Otherwise, the machine might burn your car paintwork, forcing you to a full panel or even an entire car respray.
Step 7: Wax it
The final step in exterior car detailing involves waxing or sealing to help protect it from elements. If you ignore this step, you risk your vehicle attracting dirt immediately, draining all your hard work into the bin.
But you’ll first need to decide what type of wax to use on your car paintwork.
The two most common options include wax and ceramic coating, as outlined below:
- Wax: the wax is highly preferred by most car owners because of its high affordability, ease of use, and the great shine it puts on your car. However, it doesn’t last long, meaning you’ll have to re-apply it more frequently, say every 2-3 months. Most waxes tend to become ineffective in as short as 5 weeks.
- Ceramic coating: ceramic coating beats wax in that it delivers unparalleled shine and protection on your car that’s permanent. But again, it requires you to spend more than wax, and the application process will take a bit longer.
Whichever option you go with, make sure you apply it ONLY when your car is cool to the touch. Also, use clean and non-abrasive pads/cloths to apply it.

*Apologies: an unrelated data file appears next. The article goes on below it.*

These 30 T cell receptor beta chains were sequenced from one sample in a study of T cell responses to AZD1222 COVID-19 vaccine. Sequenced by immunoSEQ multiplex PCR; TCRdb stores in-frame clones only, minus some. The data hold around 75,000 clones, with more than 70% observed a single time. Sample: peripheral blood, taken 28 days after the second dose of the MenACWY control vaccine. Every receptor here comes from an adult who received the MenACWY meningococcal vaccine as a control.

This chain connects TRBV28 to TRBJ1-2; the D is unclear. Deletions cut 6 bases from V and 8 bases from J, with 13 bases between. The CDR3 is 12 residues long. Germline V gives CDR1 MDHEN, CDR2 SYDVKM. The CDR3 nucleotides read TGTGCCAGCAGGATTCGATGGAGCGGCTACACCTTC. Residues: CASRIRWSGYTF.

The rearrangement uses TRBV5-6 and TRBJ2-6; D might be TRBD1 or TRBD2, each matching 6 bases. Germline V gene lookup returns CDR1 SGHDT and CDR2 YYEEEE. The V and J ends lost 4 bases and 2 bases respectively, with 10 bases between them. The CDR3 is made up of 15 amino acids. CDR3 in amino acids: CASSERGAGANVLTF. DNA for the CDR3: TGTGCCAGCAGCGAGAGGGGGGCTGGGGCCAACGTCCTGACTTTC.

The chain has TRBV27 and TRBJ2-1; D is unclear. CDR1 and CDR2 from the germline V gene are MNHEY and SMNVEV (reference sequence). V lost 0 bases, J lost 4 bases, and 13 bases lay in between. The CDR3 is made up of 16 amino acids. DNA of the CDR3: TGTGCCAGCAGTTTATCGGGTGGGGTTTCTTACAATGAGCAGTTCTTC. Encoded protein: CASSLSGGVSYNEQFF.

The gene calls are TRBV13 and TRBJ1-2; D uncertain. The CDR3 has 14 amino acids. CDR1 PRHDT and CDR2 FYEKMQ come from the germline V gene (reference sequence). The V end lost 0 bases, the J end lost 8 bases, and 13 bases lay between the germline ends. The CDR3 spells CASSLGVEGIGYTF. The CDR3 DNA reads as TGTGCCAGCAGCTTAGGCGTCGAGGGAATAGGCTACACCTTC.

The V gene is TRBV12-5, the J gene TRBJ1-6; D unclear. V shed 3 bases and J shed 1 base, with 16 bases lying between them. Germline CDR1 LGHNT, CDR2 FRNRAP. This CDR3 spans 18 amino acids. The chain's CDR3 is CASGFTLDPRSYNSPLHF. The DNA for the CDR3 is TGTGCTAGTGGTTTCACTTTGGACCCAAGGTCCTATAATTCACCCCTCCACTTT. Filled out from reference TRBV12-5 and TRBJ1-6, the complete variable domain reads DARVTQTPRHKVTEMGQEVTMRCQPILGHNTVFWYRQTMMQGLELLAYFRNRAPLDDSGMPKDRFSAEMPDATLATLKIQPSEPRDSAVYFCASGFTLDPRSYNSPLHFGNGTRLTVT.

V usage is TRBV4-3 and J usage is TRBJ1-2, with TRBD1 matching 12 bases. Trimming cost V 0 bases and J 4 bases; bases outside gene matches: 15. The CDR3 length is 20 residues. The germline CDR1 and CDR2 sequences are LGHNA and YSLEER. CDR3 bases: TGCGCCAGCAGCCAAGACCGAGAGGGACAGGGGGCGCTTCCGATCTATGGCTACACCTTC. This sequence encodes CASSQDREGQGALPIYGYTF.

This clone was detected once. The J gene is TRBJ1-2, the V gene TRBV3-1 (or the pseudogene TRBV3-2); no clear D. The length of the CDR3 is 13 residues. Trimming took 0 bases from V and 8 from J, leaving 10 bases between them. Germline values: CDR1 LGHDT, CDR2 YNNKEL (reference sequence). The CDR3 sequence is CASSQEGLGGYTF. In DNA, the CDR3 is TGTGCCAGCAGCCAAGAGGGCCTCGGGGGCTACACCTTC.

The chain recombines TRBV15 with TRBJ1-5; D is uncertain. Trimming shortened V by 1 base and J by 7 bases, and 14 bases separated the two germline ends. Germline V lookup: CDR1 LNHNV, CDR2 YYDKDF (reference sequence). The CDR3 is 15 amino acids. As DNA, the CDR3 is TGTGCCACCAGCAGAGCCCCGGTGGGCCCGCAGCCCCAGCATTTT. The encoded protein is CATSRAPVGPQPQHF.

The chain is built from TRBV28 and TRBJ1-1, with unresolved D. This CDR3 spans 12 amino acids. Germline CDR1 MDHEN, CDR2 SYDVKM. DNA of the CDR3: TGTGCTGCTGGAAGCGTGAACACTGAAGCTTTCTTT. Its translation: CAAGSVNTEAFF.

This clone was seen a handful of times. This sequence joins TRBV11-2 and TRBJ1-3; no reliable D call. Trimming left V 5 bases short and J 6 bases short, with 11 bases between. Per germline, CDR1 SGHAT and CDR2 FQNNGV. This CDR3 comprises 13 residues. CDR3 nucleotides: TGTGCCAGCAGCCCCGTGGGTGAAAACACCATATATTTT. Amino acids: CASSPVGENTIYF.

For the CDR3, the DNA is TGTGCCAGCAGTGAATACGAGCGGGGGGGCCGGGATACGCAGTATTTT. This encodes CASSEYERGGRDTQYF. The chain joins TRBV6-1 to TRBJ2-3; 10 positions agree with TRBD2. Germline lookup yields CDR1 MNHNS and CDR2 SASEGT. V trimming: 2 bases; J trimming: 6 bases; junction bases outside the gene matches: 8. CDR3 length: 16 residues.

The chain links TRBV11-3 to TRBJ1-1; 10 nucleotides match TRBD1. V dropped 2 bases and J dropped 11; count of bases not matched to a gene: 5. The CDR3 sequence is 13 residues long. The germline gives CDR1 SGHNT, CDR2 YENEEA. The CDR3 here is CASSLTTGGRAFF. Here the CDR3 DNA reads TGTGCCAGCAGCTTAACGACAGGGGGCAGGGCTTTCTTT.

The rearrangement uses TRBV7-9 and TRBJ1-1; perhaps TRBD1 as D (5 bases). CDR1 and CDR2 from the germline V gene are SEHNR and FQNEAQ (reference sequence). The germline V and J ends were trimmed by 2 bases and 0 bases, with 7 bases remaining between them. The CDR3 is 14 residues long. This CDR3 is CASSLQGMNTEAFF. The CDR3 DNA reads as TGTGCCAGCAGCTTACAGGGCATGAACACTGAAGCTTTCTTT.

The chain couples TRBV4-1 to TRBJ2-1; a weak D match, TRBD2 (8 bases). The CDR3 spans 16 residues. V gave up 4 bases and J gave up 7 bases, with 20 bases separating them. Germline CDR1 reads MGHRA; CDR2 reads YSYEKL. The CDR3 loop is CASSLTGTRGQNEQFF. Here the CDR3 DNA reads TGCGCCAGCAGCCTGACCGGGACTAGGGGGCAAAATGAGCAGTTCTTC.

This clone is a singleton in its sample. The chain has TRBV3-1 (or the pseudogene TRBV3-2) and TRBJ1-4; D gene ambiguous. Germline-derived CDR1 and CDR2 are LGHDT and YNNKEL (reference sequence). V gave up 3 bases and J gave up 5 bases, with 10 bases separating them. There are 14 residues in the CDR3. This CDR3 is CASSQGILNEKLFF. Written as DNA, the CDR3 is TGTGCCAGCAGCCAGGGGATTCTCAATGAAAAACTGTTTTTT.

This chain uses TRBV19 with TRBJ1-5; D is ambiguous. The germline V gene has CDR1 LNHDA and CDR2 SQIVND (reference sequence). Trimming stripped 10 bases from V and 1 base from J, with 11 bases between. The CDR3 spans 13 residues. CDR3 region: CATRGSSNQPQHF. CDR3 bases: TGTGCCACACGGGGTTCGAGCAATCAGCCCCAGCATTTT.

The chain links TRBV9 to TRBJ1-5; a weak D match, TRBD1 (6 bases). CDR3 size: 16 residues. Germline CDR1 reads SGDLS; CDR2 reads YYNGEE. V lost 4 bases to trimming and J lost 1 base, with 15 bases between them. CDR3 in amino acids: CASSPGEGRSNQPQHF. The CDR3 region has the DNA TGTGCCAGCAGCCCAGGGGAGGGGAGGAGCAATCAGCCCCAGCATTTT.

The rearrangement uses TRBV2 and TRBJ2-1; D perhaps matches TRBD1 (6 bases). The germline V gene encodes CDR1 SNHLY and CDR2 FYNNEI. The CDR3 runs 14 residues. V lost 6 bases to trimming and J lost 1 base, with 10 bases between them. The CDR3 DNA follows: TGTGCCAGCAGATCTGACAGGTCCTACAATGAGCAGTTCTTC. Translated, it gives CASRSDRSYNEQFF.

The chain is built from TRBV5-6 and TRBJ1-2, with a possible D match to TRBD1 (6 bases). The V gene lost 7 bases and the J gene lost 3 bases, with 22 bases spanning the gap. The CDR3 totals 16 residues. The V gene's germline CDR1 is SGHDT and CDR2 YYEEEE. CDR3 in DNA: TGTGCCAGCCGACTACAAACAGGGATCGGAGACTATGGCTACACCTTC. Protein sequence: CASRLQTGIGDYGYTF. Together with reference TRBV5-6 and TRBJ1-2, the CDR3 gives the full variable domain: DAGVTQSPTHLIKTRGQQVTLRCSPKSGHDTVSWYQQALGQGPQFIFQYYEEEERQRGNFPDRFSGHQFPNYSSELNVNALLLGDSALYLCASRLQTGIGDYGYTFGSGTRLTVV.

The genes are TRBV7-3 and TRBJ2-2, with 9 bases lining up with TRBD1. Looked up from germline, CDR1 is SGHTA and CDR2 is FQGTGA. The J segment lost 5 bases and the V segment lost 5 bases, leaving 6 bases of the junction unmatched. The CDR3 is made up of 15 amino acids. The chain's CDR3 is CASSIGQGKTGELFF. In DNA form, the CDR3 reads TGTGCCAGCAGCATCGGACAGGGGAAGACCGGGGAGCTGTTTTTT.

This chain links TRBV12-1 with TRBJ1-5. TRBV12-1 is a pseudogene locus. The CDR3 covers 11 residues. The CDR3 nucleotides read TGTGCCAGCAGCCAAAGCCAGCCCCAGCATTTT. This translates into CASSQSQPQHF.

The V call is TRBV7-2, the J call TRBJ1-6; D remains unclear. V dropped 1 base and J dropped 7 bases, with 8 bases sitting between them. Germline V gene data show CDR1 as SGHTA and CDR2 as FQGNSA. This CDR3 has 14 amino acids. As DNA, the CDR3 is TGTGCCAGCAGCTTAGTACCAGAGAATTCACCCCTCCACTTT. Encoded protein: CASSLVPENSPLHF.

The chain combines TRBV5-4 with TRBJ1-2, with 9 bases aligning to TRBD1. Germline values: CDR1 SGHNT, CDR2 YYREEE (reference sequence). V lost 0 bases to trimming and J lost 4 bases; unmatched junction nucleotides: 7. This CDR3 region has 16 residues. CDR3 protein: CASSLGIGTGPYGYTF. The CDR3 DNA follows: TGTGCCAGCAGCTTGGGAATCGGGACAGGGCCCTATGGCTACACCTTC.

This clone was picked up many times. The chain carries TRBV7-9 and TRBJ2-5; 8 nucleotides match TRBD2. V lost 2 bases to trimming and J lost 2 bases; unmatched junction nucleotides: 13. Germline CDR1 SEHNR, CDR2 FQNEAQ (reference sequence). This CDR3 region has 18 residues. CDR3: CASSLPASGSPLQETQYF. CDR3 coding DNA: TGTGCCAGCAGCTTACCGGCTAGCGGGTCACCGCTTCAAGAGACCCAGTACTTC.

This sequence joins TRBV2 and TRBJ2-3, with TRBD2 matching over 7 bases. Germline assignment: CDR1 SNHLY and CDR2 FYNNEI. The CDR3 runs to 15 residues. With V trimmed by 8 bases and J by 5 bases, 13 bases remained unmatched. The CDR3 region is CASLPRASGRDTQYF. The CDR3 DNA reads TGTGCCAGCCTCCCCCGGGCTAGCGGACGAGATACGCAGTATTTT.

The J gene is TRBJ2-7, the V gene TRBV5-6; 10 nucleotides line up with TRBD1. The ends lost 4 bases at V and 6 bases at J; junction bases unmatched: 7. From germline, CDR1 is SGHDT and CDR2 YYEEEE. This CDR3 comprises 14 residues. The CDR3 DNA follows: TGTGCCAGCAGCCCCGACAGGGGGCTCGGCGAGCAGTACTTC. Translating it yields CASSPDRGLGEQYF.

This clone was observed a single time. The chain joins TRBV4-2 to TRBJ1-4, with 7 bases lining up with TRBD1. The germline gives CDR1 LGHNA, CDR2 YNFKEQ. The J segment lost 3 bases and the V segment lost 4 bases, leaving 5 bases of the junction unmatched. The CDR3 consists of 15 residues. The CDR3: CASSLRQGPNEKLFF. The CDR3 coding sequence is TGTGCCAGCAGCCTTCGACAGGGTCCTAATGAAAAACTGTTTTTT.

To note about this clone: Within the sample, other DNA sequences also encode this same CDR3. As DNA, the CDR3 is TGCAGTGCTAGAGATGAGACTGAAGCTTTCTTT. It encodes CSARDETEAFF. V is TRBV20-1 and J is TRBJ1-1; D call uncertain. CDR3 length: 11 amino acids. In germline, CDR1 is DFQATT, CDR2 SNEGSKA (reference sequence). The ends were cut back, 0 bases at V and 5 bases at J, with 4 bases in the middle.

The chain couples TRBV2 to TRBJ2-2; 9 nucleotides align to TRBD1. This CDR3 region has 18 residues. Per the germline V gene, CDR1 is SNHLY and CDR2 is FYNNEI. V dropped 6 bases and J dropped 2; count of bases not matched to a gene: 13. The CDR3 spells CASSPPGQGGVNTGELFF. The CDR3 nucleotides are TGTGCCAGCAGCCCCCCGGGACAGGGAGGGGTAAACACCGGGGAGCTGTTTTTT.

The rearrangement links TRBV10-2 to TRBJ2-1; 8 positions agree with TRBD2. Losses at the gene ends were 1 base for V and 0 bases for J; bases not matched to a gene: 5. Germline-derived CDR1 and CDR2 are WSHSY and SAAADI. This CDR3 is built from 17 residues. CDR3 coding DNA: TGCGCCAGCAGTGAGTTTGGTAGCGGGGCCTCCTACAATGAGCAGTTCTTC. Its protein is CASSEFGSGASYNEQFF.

Interior Car Detailing:
Complete detailing of your car should also involve thoroughly cleaning its interior. This is where you vacuum and shampoo all the interior upholstery and other parts to eliminate dirt and stains, condition any leatherwork inside, and clean/polish the interior glass.
Supplies You’ll Need:
- Vacuum cleaner
- Detailing brushes
- Glass cleaner (ammonia-free)
- Vinyl/leather cleaner
- Leather conditioner
- Microfiber towels
Step 1: Clean your car carpet.
You should first remove the floor mats in your car, vacuum the trunk, upholstery, mats, rear parcel shelf (if your vehicle has one), and the dash.
Sliding the seats back and forward will allow you to vacuum the carpet underneath easily.
We advise you to start from the top and work your way down. This will ensure any dust that might have accumulated at the top doesn’t fall where you have already clean and send you back to square one.
In case you notice any stains on your carpet or upholstery, follow this guide to fix them:
- Apply a foam cleanser and rub them with a damp sponge or cloth.
- Let it sit for a few minutes, and then blot it dry with the help of a towel.
- If you notice that the stain doesn’t come out, repeat the foam cleaner application.
- Finally, wash the area using a damp cloth and do a final drying
Step 2: Wash the rubber floor mats.